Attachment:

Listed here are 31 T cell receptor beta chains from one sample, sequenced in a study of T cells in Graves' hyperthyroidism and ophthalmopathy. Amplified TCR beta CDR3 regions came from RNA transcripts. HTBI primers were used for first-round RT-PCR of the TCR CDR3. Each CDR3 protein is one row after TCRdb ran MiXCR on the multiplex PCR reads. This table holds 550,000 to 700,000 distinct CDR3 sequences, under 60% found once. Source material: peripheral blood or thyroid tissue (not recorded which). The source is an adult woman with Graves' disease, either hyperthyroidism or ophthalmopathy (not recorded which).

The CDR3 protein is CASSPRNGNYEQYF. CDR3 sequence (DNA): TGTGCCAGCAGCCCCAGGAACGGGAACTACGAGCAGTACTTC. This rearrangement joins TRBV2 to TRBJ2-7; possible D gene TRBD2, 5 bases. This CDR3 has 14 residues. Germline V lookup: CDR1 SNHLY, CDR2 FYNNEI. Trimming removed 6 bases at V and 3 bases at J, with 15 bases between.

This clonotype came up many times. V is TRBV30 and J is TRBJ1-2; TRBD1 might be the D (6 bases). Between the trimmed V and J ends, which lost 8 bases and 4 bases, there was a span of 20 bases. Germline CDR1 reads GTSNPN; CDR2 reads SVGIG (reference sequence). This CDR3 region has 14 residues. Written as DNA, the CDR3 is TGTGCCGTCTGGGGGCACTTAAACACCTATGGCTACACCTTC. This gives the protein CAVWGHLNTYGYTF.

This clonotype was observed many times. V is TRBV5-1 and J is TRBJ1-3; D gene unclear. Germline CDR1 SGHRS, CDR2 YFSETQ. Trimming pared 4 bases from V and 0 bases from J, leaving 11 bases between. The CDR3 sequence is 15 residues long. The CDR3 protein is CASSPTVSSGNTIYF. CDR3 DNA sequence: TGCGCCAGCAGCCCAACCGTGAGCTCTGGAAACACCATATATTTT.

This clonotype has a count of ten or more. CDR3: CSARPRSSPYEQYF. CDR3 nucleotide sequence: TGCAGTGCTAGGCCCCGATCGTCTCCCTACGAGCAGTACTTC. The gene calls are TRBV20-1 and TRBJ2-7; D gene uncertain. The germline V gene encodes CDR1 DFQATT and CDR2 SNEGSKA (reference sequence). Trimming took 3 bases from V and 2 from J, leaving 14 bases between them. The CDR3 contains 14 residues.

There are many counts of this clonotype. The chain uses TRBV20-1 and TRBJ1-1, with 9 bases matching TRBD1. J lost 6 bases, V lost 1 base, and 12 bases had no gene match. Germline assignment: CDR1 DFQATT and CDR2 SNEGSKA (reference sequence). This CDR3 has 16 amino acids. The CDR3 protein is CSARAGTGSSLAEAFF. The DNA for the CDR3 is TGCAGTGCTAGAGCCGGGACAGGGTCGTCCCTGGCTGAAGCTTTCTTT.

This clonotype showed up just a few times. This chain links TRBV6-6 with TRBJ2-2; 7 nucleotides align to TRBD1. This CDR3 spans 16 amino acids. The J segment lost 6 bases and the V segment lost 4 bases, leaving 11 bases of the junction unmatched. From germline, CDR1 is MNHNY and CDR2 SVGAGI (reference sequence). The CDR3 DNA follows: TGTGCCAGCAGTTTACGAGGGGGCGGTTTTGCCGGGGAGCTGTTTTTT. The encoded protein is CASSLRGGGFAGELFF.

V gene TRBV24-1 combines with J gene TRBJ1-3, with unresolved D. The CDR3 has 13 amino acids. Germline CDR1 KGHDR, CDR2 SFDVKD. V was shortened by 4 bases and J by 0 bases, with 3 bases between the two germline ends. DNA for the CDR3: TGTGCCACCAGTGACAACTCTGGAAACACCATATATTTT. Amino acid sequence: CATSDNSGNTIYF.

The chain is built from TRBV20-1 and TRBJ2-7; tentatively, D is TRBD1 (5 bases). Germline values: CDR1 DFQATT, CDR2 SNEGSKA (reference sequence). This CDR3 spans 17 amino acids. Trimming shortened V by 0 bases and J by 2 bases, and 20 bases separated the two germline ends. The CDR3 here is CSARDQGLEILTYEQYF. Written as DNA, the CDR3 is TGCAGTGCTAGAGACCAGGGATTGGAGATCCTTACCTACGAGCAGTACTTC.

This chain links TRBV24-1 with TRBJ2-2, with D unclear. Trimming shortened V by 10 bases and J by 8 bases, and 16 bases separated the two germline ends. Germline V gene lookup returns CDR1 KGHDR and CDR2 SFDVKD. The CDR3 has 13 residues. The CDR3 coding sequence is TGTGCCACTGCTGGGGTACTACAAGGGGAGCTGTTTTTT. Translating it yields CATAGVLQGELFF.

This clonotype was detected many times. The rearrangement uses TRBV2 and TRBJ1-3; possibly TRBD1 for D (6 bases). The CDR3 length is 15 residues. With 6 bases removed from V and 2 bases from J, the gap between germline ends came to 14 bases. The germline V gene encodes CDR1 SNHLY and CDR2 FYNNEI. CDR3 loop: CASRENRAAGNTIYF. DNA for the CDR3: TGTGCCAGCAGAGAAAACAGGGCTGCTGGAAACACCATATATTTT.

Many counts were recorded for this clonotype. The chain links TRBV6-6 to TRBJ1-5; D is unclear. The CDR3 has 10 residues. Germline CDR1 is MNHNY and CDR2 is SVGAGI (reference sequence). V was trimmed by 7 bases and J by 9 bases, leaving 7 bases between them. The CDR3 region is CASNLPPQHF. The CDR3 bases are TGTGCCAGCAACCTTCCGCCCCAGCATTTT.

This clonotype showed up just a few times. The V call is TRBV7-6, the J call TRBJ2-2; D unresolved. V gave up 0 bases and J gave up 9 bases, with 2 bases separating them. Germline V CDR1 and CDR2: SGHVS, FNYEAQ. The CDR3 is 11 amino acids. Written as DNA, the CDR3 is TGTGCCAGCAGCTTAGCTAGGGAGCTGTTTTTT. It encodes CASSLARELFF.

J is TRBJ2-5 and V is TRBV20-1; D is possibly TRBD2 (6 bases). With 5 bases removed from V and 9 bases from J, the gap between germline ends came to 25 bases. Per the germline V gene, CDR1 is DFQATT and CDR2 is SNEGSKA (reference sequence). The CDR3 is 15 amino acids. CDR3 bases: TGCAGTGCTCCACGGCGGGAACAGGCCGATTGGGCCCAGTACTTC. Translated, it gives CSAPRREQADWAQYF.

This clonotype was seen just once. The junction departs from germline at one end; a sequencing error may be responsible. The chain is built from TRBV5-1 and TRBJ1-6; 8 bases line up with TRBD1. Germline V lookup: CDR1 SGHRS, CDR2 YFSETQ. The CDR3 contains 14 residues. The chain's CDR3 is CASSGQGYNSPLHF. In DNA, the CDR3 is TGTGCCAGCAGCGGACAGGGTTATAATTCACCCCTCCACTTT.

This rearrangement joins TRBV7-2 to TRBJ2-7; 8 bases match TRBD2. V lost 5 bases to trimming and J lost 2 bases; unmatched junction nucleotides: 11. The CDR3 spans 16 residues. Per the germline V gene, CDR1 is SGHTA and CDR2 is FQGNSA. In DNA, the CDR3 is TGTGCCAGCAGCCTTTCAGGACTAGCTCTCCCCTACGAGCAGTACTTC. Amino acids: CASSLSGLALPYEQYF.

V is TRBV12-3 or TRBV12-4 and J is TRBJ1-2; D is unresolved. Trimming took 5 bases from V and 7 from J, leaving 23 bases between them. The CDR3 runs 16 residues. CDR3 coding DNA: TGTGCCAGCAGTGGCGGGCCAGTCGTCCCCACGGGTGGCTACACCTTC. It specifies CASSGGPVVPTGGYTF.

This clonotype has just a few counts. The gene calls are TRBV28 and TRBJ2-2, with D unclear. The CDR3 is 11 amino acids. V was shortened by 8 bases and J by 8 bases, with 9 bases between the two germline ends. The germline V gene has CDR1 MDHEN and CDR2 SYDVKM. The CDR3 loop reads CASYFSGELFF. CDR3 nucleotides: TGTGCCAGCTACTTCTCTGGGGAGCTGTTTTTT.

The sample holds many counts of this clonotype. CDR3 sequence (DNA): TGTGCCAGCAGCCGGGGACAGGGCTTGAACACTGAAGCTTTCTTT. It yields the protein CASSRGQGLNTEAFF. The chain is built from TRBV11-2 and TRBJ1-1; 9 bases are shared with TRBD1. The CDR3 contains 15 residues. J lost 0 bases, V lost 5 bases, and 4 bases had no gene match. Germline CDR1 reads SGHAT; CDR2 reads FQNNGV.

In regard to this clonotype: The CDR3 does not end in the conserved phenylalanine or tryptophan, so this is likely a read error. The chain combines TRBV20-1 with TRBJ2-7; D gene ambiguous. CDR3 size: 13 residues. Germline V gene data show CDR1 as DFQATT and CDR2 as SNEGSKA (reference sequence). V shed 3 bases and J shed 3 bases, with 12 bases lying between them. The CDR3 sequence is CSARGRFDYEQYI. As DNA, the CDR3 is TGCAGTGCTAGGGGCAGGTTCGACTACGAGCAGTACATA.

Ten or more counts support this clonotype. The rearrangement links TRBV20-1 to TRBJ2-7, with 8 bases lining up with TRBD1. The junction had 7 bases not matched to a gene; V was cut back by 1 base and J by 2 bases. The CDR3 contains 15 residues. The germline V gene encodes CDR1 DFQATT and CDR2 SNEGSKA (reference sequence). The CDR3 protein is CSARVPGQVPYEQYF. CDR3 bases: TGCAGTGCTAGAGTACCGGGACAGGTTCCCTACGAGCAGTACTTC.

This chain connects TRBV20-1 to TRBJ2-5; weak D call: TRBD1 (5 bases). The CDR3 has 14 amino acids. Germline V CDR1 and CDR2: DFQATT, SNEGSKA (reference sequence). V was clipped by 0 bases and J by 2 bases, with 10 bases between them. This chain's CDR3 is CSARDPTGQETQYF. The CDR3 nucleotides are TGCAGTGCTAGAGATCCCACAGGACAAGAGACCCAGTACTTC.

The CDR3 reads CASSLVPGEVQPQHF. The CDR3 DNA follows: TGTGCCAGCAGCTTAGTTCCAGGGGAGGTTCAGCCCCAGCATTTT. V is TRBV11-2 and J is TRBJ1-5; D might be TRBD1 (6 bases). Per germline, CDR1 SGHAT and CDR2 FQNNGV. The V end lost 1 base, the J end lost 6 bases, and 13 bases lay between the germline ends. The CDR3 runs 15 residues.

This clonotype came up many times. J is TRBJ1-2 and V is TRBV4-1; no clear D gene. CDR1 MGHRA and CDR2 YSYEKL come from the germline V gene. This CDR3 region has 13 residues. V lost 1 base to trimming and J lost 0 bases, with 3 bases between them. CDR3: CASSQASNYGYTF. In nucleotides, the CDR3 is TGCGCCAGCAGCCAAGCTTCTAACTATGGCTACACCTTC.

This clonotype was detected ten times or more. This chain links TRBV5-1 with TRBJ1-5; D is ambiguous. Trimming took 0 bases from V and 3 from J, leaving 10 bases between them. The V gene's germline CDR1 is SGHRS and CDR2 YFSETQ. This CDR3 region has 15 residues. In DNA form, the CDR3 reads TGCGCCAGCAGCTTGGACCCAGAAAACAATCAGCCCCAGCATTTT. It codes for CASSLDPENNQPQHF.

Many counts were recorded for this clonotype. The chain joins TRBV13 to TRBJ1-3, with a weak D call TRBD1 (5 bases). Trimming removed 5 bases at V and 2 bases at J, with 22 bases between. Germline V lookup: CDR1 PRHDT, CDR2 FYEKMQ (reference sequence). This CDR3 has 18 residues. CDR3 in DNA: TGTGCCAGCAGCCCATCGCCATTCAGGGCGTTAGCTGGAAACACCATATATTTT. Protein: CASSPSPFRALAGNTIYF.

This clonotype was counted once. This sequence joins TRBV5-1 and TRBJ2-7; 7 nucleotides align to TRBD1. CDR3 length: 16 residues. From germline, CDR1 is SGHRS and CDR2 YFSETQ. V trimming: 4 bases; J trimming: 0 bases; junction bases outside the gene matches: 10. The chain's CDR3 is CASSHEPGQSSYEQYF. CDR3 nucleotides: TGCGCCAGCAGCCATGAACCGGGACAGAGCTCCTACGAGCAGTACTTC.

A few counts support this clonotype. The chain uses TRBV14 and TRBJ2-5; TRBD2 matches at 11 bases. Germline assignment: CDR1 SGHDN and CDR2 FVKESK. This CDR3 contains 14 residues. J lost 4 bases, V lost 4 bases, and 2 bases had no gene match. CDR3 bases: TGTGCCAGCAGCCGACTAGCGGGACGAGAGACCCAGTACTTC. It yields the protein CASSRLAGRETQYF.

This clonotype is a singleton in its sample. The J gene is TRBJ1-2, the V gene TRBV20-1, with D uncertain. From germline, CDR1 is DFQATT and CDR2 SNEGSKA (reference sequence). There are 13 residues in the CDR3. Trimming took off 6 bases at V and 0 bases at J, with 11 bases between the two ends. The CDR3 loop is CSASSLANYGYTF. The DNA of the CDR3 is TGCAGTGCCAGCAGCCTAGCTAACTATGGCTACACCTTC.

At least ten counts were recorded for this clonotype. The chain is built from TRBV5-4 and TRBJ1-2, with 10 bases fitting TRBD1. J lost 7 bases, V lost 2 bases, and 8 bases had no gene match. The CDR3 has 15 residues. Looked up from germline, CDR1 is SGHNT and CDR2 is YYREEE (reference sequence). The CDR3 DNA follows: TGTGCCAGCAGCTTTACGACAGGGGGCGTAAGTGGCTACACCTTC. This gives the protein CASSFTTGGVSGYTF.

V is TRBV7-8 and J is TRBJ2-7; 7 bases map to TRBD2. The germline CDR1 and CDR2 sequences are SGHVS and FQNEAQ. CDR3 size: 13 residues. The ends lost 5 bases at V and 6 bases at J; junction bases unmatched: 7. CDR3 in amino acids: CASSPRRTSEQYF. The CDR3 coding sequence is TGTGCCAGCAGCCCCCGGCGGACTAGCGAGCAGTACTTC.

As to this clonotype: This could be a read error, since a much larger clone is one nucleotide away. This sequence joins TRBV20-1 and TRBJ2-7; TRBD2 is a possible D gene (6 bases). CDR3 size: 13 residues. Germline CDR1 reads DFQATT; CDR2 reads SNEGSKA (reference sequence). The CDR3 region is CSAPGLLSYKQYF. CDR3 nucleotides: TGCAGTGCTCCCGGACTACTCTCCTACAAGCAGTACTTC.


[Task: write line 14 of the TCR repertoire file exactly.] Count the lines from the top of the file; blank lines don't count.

J is TRBJ2-5 and V is TRBV20-1; D is possibly TRBD2 (6 bases). With 5 bases removed from V and 9 bases from J, the gap between germline ends came to 25 bases. Per the germline V gene, CDR1 is DFQATT and CDR2 is SNEGSKA (reference sequence). The CDR3 is 15 amino acids. CDR3 bases: TGCAGTGCTCCACGGCGGGAACAGGCCGATTGGGCCCAGTACTTC. Translated, it gives CSAPRREQADWAQYF.